HomeGroupsTalkMoreZeitgeist
Search Site
This site uses cookies to deliver our services, improve performance, for analytics, and (if not signed in) for advertising. By using LibraryThing you acknowledge that you have read and understand our Terms of Service and Privacy Policy. Your use of the site and services is subject to these policies and terms.
Hide this

Results from Google Books

Click on a thumbnail to go to Google Books.

Ancillary Justice (Imperial Radch) by Ann…
Loading...

Ancillary Justice (Imperial Radch) (edition 2013)

by Ann Leckie (Author)

Series: Imperial Radch (1)

MembersReviewsPopularityAverage ratingConversations / Mentions
4,5663161,905 (4)1 / 530
Now isolated in a single frail human body, Breq, an artificial intelligence that used to control of a massive starship and its crew of soldiers, tries to adjust to her new humanity while seeking vengeance and answers to her questions.
Member:evareads
Title:Ancillary Justice (Imperial Radch)
Authors:Ann Leckie (Author)
Info:Orbit (2013), Edition: Later Printing, 416 pages
Collections:Your library
Rating:
Tags:science fiction

Work details

Ancillary Justice by Ann Leckie

  1. 92
    The Left Hand of Darkness by Ursula K. Le Guin (lquilter)
    lquilter: Fans of either Le Guin's Left Hand of Darkness or Leckie's Ancillary Justice should enjoy the other. In common, the pacing, character-centered perspective obscuring aspects of the universe, political machinations, far-future setting, and treatment of ethics; also interesting for its simultaneous foregrounding and backgrounding of gender.… (more)
  2. 40
    All Systems Red by Martha Wells (chlorine)
    chlorine: Main protagonists are at least somewhat AI, and both books have a neutral take on gender.
  3. 40
    A Memory Called Empire by Arkady Martine (g33kgrrl)
    g33kgrrl: Both books feature complex, political space sci-fi with amazing characters and world-building.
  4. 40
    Ghost Spin by Chris Moriarty (libron)
    libron: Ancillary Justice is great - but for a nuanced, riveting treatment of AI, Moriarty has her beat, hands down. I hope to see more rigorous explorations in future of what Leckie has limned in her first outing.
  5. 30
    Foreigner by C. J. Cherryh (sandstone78)
    sandstone78: Leckie has said that Cherryh's Foreigner books were a big influence on Ancillary Justice and sequels
  6. 41
    Embassytown by China Miéville (electronicmemory)
  7. 30
    Ring of Swords by Eleanor Arnason (libron)
    libron: Arnason's depiction of an alternative (alien) gender/social structure is awesome. I hope Leckie can flesh her own ideas out further beyond pronoun ambiguity in forthcoming books.
  8. 20
    A Matter of Oaths by Helen S. Wright (sandstone78)
    sandstone78: Some of the dynamics in Leckie's Ancillary Justice remind me of the much more obscure single-volume space opera Wright's A Matter of Oaths about two warring immortal emperors and a protagonist with a mysterious connection to them- if you like one, you may like the other.… (more)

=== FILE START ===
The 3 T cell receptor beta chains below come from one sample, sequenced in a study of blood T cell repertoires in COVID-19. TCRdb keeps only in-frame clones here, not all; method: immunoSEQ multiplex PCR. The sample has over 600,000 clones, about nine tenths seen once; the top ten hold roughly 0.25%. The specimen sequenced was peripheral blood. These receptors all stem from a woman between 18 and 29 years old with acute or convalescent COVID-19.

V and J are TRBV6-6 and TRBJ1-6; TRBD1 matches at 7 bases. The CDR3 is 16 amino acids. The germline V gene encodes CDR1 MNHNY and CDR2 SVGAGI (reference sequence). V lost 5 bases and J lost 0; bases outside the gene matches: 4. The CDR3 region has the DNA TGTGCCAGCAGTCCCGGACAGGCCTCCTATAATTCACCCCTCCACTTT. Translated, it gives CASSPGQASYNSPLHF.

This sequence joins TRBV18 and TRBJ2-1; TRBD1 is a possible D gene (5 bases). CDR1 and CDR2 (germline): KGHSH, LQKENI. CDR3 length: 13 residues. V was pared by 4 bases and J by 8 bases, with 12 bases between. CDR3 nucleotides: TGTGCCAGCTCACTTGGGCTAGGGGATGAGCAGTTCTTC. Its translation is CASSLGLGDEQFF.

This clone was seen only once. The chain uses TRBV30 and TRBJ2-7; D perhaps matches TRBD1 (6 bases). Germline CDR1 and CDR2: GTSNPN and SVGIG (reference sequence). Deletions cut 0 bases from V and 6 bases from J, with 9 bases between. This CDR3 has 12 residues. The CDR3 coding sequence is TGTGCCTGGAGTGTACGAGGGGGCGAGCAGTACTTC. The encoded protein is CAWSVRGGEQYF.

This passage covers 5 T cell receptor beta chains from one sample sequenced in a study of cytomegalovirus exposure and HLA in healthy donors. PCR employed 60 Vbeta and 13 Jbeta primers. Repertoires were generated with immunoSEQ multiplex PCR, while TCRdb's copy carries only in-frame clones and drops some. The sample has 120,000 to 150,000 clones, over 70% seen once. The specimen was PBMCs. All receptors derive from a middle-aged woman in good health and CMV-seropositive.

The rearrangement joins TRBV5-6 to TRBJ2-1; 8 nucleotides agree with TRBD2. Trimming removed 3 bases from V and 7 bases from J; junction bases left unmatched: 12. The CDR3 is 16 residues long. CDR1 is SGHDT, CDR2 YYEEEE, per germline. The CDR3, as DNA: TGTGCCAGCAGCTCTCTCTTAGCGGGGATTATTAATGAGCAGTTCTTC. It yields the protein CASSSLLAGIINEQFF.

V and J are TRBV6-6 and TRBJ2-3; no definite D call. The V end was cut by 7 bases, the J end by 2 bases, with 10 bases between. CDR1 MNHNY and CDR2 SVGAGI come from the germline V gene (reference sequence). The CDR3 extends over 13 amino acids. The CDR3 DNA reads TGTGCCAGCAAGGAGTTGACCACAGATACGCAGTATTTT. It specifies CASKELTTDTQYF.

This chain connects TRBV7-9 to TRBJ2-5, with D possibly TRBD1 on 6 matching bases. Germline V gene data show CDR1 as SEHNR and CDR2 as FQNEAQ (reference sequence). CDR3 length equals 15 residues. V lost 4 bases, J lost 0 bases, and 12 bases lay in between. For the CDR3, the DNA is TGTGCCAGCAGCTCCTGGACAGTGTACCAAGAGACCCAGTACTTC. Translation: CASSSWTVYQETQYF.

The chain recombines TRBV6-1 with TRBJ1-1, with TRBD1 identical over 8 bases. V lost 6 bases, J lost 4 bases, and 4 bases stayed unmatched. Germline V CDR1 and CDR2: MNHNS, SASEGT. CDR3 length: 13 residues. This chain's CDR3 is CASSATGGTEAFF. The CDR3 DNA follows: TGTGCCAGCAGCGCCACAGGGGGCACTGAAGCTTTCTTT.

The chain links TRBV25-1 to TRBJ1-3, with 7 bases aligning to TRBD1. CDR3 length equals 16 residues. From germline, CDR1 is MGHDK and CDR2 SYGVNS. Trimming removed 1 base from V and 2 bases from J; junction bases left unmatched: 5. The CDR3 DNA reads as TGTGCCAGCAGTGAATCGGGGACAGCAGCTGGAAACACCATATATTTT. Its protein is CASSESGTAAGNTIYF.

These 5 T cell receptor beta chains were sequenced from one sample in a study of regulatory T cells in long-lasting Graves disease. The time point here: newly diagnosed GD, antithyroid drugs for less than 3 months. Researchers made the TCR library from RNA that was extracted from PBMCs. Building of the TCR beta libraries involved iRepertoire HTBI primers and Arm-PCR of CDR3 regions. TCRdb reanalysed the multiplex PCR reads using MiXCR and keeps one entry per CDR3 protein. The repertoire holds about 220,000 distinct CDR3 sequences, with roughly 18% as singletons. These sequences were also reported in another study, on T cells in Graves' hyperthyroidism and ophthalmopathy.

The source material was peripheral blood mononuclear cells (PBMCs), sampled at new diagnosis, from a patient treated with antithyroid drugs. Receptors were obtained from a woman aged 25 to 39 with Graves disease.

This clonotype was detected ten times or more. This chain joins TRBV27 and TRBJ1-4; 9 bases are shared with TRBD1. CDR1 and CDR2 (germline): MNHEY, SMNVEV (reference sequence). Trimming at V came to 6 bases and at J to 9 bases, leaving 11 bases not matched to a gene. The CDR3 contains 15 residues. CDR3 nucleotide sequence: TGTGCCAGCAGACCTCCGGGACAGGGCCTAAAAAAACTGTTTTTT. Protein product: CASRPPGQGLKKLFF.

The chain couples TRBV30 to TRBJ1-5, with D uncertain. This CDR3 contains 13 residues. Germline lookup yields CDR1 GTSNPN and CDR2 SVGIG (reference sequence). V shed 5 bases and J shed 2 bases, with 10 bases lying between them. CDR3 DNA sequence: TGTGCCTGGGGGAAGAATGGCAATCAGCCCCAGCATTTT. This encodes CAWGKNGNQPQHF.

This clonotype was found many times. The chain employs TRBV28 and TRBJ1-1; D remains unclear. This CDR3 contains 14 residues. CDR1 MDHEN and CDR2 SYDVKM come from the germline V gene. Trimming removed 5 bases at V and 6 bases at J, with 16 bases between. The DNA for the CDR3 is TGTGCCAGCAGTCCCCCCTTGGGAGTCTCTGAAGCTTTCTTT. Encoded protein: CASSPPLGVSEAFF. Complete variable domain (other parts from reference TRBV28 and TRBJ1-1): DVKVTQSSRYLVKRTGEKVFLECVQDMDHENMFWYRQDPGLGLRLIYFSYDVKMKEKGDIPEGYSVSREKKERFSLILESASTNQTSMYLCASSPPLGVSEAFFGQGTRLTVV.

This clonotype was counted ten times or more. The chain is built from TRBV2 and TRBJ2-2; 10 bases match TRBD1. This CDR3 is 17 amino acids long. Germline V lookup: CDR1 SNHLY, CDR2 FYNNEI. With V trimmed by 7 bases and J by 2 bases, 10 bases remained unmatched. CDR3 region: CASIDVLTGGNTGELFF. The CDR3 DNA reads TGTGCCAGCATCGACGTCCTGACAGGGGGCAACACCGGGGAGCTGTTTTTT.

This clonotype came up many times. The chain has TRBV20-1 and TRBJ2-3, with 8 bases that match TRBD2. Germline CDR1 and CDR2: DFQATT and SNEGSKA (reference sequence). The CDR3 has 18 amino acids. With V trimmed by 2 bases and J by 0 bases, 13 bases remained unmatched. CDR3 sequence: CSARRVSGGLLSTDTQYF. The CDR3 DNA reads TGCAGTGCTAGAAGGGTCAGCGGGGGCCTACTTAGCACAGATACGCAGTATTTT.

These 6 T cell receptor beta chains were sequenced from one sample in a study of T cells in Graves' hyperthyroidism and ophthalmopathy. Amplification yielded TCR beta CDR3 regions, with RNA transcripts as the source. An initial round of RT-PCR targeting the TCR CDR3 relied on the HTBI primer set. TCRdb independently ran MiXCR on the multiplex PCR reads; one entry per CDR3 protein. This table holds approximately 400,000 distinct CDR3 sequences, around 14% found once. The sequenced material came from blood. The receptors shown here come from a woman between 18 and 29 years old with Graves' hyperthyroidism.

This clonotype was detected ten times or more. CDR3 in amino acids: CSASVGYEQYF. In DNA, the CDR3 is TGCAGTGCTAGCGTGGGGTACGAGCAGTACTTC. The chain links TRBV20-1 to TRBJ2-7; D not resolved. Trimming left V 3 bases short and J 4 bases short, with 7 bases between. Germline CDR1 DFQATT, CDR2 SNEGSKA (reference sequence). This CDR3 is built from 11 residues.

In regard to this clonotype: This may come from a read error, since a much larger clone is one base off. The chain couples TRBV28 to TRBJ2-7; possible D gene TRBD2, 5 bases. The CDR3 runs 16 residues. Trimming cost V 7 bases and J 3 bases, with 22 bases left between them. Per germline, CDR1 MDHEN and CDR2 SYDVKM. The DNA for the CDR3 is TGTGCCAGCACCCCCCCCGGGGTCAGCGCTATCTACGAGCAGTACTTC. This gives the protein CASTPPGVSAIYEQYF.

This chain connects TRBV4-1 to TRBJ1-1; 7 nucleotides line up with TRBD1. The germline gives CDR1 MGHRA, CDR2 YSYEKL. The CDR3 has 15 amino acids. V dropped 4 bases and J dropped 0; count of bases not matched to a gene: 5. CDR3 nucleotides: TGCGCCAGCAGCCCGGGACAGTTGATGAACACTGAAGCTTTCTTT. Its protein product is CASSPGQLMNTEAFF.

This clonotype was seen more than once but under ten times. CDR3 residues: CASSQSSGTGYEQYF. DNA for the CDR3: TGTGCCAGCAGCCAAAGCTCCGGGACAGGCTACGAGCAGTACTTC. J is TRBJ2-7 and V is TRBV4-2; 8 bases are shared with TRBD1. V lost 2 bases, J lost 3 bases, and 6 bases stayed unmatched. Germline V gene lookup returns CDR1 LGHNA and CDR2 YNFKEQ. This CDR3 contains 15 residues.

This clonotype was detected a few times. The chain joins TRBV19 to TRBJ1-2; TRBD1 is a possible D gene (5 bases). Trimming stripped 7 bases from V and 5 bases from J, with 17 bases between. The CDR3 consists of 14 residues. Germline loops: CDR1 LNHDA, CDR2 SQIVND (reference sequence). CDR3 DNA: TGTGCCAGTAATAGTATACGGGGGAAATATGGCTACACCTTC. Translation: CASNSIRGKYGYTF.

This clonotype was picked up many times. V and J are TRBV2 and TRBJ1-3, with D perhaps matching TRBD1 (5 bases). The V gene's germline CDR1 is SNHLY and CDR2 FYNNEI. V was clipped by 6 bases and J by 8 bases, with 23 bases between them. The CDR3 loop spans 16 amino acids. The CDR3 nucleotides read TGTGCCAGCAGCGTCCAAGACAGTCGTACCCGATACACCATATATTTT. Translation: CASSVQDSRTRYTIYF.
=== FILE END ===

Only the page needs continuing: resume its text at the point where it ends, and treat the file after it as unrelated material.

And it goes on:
9. 20
    Fool's War by Sarah Zettel (Dilara86)
    Dilara86: Sentient AIs and spaceships
  10. 20
    A Fire upon the Deep by Vernor Vinge (electronicmemory)
  11. 31
    The Long Way to a Small, Angry Planet by Becky Chambers (souloftherose)
    souloftherose: Both are optimistic space operas that focus on the characters and their relationships.
  12. 20
    The Ship Who Sang by Anne McCaffrey (RidgewayGirl)
    RidgewayGirl: Utterly different in tone, this also features the "mind" of a ship and the people she interacts with.
  13. 00
    Hexwood by Diana Wynne Jones (CelestiaJK)
    CelestiaJK: Both have interesting AI themes and a great understanding of human nature.
  14. 00
    Worlds of Exile and Illusion: Three Complete Novels of the Hainish Series in One Volume--Rocannon's World; Planet of Exile; City of Illusions by Ursula K. Le Guin (sturlington)
  15. 00
    Ninefox Gambit by Yoon Ha Lee (souloftherose)
  16. 00
    Leviathan Wakes by James S. A. Corey (g33kgrrl)
  17. 00
    The Lazarus War: Artefact by Jamie Sawyer (dClauzel)
  18. 00
    Lock In by John Scalzi (sturlington)
Loading...

Sign up for LibraryThing to find out whether you'll like this book.

» See also 530 mentions

English (316)  French (1)  Dutch (1)  All languages (318)
Showing 1-5 of 316 (next | show all)
Very interesting concepts, with accompanying interesting literary techniques; great social critique; and an excellent opening chapter that really hooked my attention.

But there wasn't quite enough story there, and the pacing was sloggy. So just barely 4 stars.

I will say, I *loved* reading a book where the default pronoun was "she" which meant the default human was a woman. Very restful. ( )
  VictoriaGaile | Oct 16, 2021 |
Read 2014, favourite. ( )
  sasameyuki | Oct 15, 2021 |
It took me a year and I don't know why. Also I cursed a lot and it took me many Google searches to understand the world.

Normally that would be an indication that my reading experience sucked.